TB’s connection to poverty is explained, in large part, by the way Mycobacterium tuberculosis operates: It causes disease in only a fraction of the people it infects. Almost a quarter of the world’s population harbors the tuberculosis bacterium, but in most cases, it is walled off by the immune system.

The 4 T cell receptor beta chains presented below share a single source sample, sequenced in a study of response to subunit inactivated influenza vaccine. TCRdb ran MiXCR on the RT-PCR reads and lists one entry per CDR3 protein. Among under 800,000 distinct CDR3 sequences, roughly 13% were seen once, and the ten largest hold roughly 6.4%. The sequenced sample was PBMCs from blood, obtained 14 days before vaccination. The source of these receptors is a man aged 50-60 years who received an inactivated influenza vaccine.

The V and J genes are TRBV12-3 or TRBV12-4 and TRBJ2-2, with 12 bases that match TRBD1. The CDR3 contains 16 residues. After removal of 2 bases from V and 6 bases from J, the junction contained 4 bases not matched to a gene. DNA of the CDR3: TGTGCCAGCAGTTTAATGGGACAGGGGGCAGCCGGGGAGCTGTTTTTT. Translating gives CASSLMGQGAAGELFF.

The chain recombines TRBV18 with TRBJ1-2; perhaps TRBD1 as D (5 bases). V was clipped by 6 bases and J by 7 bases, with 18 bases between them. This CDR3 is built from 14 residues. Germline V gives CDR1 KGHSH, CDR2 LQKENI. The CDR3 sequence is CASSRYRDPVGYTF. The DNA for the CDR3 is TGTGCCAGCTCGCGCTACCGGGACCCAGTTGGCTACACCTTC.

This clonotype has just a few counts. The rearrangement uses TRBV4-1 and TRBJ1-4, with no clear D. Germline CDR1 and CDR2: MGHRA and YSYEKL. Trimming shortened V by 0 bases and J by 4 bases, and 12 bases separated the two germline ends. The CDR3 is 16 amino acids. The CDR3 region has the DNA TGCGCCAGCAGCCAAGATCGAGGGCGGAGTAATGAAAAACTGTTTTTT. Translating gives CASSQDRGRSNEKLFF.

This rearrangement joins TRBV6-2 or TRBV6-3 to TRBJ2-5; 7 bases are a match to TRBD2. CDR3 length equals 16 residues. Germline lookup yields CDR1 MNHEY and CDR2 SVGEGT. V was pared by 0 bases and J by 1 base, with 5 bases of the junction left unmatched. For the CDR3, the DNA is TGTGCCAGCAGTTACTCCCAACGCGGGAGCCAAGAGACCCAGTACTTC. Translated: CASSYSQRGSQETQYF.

The bug activates in 5-15 percent of carriers, who tend to have other health problems. They may be undernourished, infected by HIV, have a habit of smoking or drinking too much, or live with extreme air pollution. They may suffer from diabetes or other chronic illness, or take immunosuppressant medications. A loss of sun-supported vitamin D can be a trigger in people who migrate from equatorial areas to places where there is winter. In many cases, scientists can’t tell exactly what has roused the pathogen.
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